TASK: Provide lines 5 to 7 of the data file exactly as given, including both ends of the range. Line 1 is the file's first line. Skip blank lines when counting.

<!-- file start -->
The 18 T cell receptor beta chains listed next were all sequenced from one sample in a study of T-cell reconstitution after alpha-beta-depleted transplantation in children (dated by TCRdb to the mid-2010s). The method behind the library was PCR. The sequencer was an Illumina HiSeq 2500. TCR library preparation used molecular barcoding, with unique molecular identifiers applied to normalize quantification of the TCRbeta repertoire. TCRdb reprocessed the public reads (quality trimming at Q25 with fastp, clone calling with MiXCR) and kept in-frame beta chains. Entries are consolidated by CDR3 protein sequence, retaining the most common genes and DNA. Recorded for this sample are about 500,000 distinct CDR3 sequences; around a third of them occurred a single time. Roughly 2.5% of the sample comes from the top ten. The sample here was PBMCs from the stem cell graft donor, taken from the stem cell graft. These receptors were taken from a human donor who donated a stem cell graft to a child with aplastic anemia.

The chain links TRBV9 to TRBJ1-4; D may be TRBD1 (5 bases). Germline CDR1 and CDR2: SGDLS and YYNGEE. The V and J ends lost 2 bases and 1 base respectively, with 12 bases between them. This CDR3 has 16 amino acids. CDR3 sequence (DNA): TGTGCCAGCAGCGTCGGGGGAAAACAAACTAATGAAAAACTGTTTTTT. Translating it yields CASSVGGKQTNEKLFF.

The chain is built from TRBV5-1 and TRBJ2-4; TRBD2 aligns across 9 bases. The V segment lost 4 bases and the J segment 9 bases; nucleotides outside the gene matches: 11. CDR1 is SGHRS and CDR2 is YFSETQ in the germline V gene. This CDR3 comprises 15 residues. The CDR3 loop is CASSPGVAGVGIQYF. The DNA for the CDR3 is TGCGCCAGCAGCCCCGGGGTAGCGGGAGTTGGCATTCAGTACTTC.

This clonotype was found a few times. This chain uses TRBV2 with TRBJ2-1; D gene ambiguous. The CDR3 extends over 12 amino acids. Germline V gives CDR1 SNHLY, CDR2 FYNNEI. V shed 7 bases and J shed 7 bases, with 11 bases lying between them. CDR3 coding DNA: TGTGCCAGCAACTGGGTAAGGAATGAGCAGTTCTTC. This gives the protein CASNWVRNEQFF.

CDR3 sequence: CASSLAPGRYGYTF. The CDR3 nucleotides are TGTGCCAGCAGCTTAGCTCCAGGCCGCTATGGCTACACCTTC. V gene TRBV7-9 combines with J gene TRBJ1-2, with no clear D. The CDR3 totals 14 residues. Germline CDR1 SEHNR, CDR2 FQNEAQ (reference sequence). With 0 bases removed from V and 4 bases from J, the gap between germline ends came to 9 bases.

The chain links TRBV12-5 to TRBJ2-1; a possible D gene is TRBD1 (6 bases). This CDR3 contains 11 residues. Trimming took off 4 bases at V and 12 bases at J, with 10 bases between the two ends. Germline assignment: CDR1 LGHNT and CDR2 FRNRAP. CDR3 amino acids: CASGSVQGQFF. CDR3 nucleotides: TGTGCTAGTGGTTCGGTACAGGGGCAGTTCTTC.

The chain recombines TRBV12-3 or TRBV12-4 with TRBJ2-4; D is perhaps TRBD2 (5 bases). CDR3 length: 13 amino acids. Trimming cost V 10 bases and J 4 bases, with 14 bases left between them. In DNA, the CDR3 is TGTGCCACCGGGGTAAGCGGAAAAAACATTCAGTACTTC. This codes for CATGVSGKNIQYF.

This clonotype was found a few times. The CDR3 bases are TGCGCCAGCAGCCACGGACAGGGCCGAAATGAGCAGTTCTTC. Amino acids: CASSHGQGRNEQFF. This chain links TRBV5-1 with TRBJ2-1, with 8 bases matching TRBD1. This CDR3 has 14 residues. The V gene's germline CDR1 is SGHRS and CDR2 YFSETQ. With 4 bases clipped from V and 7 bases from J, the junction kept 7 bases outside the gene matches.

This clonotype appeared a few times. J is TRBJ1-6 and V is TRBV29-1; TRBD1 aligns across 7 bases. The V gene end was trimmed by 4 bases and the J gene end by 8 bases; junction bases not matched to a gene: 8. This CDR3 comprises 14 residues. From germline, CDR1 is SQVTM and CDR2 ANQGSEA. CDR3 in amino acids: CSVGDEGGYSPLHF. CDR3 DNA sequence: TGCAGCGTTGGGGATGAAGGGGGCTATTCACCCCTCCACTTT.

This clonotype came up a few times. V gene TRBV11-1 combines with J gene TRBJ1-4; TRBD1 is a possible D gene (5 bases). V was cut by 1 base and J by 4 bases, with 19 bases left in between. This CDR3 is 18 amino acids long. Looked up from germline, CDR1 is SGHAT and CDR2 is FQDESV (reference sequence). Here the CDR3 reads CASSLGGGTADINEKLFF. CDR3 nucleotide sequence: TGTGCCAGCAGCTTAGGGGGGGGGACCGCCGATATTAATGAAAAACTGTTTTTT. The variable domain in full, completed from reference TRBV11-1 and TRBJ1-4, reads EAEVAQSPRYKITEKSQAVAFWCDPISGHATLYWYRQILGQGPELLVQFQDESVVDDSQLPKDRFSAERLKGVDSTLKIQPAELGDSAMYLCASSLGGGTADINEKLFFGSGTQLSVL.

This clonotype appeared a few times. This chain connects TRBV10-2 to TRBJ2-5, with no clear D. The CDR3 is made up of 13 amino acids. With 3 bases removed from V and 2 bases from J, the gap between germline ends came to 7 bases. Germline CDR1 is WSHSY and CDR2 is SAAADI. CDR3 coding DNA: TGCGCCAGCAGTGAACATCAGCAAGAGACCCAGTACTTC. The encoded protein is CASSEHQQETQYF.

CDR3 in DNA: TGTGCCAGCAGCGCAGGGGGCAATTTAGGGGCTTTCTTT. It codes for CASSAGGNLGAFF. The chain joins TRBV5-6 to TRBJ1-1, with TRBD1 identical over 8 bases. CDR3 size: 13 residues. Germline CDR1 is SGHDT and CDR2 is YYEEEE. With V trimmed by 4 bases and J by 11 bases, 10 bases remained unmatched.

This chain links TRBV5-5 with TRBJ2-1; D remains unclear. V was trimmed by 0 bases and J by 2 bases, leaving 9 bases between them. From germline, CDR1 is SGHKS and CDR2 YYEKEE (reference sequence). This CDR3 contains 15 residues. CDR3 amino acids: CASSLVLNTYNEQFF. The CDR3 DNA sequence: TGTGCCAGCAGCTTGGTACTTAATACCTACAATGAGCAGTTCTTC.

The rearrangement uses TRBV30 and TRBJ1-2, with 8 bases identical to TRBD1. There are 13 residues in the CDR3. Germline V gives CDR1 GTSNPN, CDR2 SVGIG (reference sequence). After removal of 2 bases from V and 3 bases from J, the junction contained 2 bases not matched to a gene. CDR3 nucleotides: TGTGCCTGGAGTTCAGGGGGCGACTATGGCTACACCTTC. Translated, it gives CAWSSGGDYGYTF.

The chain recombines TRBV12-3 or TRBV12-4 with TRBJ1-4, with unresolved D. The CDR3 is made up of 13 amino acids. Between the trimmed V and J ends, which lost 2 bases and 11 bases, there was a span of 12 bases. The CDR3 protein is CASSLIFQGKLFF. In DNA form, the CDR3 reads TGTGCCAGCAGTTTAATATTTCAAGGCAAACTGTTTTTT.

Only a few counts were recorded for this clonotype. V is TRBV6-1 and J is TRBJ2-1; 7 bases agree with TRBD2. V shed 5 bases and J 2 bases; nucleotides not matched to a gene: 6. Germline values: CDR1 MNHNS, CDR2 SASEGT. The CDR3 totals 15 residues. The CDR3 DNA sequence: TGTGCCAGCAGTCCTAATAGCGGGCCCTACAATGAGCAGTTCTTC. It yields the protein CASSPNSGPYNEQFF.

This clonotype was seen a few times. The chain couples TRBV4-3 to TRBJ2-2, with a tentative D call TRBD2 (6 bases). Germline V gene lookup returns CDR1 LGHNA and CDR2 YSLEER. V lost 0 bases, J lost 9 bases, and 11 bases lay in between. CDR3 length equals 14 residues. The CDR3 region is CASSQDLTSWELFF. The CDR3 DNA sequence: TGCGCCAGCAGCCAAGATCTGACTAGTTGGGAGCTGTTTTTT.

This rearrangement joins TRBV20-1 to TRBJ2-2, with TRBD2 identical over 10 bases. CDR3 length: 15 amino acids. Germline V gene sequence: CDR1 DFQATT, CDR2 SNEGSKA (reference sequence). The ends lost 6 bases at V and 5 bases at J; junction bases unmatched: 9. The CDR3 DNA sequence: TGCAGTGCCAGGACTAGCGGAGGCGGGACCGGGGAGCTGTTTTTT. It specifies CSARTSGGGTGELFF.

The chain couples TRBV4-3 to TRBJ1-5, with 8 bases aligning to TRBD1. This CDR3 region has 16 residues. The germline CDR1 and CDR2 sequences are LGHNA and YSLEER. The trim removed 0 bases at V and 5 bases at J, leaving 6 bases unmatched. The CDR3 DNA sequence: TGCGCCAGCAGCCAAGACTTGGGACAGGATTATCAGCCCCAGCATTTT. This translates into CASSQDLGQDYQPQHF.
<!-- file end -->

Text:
CDR3 sequence: CASSLAPGRYGYTF. The CDR3 nucleotides are TGTGCCAGCAGCTTAGCTCCAGGCCGCTATGGCTACACCTTC. V gene TRBV7-9 combines with J gene TRBJ1-2, with no clear D. The CDR3 totals 14 residues. Germline CDR1 SEHNR, CDR2 FQNEAQ (reference sequence). With 0 bases removed from V and 4 bases from J, the gap between germline ends came to 9 bases.

The chain links TRBV12-5 to TRBJ2-1; a possible D gene is TRBD1 (6 bases). This CDR3 contains 11 residues. Trimming took off 4 bases at V and 12 bases at J, with 10 bases between the two ends. Germline assignment: CDR1 LGHNT and CDR2 FRNRAP. CDR3 amino acids: CASGSVQGQFF. CDR3 nucleotides: TGTGCTAGTGGTTCGGTACAGGGGCAGTTCTTC.

The chain recombines TRBV12-3 or TRBV12-4 with TRBJ2-4; D is perhaps TRBD2 (5 bases). CDR3 length: 13 amino acids. Trimming cost V 10 bases and J 4 bases, with 14 bases left between them. In DNA, the CDR3 is TGTGCCACCGGGGTAAGCGGAAAAAACATTCAGTACTTC. This codes for CATGVSGKNIQYF.